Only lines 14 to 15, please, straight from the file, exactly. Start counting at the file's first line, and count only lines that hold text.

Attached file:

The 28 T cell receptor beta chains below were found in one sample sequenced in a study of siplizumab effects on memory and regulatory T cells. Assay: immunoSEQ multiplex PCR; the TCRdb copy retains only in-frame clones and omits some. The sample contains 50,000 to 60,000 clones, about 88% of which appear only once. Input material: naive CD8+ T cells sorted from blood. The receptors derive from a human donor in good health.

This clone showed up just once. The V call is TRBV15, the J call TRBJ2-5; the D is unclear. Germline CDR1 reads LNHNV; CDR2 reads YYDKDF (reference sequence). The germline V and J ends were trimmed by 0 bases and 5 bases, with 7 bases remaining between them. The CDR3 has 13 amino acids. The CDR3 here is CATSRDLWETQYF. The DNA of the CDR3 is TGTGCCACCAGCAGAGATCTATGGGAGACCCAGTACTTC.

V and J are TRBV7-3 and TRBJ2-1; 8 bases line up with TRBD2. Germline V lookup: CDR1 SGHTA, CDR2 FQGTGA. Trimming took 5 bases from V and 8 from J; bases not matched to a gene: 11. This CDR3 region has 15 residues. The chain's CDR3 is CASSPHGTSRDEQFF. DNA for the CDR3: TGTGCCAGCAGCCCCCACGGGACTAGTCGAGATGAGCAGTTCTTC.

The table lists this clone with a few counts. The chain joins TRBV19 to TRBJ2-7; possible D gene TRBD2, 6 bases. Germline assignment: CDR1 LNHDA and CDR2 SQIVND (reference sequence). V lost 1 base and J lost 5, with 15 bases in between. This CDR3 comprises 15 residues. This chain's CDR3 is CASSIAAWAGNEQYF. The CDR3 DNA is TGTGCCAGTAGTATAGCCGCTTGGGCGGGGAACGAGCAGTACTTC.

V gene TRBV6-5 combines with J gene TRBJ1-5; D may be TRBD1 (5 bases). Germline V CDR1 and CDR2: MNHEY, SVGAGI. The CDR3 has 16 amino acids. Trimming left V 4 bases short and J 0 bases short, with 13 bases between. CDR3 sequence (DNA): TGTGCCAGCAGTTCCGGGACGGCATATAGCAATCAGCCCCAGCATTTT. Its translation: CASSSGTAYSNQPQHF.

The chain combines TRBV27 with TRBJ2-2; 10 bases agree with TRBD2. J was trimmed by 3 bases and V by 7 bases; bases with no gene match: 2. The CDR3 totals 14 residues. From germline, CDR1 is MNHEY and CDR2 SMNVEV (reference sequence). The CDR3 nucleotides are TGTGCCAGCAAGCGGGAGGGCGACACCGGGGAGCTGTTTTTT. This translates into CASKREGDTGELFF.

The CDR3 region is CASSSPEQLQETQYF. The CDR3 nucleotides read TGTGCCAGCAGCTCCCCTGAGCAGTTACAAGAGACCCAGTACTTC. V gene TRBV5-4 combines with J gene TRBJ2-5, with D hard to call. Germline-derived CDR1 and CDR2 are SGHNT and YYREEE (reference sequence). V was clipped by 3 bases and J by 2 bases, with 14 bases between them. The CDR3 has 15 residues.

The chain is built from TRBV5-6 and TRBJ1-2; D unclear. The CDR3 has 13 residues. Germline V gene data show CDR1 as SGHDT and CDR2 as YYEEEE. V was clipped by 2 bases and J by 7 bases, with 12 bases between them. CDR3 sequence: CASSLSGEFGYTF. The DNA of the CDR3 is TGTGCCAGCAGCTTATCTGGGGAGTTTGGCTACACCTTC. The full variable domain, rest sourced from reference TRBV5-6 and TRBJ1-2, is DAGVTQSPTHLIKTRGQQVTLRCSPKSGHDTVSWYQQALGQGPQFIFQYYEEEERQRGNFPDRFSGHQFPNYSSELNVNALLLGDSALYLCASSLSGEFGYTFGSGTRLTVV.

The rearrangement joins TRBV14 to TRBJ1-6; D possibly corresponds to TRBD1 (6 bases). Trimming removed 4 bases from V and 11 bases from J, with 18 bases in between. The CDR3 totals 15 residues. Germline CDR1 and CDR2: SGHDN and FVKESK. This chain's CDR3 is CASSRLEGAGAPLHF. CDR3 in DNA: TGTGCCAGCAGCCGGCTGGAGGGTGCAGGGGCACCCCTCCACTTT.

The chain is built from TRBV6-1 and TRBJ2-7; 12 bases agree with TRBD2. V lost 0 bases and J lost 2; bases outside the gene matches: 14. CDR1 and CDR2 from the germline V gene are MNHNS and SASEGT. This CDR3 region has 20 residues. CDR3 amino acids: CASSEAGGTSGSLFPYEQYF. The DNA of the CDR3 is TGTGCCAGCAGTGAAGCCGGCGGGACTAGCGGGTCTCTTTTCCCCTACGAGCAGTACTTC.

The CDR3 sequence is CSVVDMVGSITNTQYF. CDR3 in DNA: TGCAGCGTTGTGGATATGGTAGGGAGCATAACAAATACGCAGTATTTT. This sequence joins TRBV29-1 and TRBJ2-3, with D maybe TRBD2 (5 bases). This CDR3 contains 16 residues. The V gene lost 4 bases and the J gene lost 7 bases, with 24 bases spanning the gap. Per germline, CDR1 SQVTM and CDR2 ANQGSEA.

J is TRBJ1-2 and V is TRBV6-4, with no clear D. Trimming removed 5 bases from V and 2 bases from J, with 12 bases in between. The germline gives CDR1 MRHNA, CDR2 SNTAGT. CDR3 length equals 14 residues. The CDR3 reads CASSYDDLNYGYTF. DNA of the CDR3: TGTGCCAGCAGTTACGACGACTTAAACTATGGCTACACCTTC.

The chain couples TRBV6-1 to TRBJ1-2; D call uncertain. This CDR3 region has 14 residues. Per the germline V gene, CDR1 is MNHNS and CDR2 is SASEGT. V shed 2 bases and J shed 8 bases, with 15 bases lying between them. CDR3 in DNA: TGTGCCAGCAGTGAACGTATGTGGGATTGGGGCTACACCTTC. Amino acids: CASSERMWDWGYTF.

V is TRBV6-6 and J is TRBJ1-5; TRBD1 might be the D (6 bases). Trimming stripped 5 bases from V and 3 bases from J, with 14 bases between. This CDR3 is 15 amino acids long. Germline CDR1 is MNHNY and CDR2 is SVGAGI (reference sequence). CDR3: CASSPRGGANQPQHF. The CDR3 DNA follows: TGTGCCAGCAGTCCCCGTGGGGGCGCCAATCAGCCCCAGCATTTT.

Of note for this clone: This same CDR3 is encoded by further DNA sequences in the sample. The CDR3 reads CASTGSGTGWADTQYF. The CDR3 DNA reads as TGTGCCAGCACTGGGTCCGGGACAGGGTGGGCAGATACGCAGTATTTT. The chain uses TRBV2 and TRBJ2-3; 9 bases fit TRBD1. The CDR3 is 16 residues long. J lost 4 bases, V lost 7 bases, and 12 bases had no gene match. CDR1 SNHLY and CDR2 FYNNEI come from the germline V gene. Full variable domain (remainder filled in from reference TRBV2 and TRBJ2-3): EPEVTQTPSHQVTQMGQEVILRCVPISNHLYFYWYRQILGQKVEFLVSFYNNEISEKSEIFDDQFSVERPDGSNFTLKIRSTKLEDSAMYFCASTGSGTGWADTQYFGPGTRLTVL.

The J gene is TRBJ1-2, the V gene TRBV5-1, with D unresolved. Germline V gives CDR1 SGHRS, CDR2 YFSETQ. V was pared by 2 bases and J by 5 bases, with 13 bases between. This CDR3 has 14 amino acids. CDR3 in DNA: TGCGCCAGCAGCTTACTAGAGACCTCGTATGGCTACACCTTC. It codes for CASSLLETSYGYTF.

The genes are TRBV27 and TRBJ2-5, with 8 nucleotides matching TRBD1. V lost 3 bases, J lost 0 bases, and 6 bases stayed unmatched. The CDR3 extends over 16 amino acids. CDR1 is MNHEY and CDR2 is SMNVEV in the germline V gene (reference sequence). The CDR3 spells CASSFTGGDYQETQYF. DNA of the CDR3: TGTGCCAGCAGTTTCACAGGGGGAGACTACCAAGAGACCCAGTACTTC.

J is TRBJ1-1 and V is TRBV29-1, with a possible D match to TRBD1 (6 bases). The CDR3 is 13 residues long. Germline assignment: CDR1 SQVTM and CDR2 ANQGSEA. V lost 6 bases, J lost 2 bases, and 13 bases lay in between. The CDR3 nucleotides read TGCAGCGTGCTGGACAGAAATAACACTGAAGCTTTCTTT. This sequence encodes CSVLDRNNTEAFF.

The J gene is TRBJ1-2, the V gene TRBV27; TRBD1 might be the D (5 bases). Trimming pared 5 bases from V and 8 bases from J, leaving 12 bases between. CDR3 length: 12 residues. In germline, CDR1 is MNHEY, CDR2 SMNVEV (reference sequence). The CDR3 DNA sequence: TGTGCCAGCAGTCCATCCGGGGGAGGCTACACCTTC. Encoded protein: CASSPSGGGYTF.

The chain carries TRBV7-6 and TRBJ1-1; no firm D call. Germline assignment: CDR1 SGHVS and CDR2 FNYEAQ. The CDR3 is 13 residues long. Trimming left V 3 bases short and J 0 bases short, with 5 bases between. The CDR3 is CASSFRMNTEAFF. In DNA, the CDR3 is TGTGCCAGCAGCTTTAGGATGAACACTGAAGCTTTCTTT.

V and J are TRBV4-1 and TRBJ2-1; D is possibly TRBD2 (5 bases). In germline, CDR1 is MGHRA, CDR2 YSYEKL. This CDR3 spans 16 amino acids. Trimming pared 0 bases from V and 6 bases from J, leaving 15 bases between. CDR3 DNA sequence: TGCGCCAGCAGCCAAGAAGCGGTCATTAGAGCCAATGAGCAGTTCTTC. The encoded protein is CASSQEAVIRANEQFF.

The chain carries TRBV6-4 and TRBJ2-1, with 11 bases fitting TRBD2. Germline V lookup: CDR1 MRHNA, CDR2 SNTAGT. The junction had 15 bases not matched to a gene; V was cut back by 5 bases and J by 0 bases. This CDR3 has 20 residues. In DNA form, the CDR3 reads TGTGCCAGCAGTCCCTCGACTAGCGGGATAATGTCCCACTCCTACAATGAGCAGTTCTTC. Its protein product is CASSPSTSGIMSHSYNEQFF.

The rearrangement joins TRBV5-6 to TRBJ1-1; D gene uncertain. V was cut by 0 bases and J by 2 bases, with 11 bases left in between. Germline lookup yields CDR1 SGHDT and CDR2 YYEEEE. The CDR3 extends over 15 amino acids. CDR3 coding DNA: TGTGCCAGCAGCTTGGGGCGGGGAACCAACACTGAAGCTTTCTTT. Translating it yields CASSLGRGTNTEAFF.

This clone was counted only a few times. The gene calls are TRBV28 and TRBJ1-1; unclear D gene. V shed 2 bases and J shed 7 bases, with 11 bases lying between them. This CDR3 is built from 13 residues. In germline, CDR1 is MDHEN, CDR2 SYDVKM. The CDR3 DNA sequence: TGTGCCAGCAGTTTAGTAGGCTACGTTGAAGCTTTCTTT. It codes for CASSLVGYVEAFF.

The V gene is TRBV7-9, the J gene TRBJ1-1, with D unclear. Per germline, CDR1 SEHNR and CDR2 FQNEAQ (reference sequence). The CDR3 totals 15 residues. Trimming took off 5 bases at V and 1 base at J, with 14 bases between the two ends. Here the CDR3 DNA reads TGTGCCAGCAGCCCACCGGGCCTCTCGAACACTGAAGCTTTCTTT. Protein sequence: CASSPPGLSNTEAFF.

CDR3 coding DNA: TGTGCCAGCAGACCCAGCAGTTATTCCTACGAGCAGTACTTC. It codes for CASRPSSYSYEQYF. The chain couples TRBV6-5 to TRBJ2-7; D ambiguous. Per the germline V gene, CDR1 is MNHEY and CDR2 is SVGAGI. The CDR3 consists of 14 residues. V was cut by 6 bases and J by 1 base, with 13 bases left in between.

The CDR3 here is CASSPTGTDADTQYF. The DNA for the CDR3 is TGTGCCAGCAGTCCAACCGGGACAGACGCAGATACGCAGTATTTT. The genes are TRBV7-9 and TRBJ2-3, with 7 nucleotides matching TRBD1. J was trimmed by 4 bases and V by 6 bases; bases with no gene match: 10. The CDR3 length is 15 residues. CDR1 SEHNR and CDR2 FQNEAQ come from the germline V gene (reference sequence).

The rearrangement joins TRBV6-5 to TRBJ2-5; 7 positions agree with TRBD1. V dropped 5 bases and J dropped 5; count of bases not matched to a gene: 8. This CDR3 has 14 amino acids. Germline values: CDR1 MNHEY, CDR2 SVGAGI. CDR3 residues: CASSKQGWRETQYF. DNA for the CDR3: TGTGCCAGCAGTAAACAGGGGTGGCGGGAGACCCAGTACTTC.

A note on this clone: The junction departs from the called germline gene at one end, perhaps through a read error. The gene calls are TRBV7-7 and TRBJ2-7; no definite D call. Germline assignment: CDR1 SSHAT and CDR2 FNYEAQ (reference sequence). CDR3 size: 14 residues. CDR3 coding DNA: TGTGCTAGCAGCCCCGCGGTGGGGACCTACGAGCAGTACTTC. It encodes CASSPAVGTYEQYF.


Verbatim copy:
V is TRBV6-6 and J is TRBJ1-5; TRBD1 might be the D (6 bases). Trimming stripped 5 bases from V and 3 bases from J, with 14 bases between. This CDR3 is 15 amino acids long. Germline CDR1 is MNHNY and CDR2 is SVGAGI (reference sequence). CDR3: CASSPRGGANQPQHF. The CDR3 DNA follows: TGTGCCAGCAGTCCCCGTGGGGGCGCCAATCAGCCCCAGCATTTT.

Of note for this clone: This same CDR3 is encoded by further DNA sequences in the sample. The CDR3 reads CASTGSGTGWADTQYF. The CDR3 DNA reads as TGTGCCAGCACTGGGTCCGGGACAGGGTGGGCAGATACGCAGTATTTT. The chain uses TRBV2 and TRBJ2-3; 9 bases fit TRBD1. The CDR3 is 16 residues long. J lost 4 bases, V lost 7 bases, and 12 bases had no gene match. CDR1 SNHLY and CDR2 FYNNEI come from the germline V gene. Full variable domain (remainder filled in from reference TRBV2 and TRBJ2-3): EPEVTQTPSHQVTQMGQEVILRCVPISNHLYFYWYRQILGQKVEFLVSFYNNEISEKSEIFDDQFSVERPDGSNFTLKIRSTKLEDSAMYFCASTGSGTGWADTQYFGPGTRLTVL.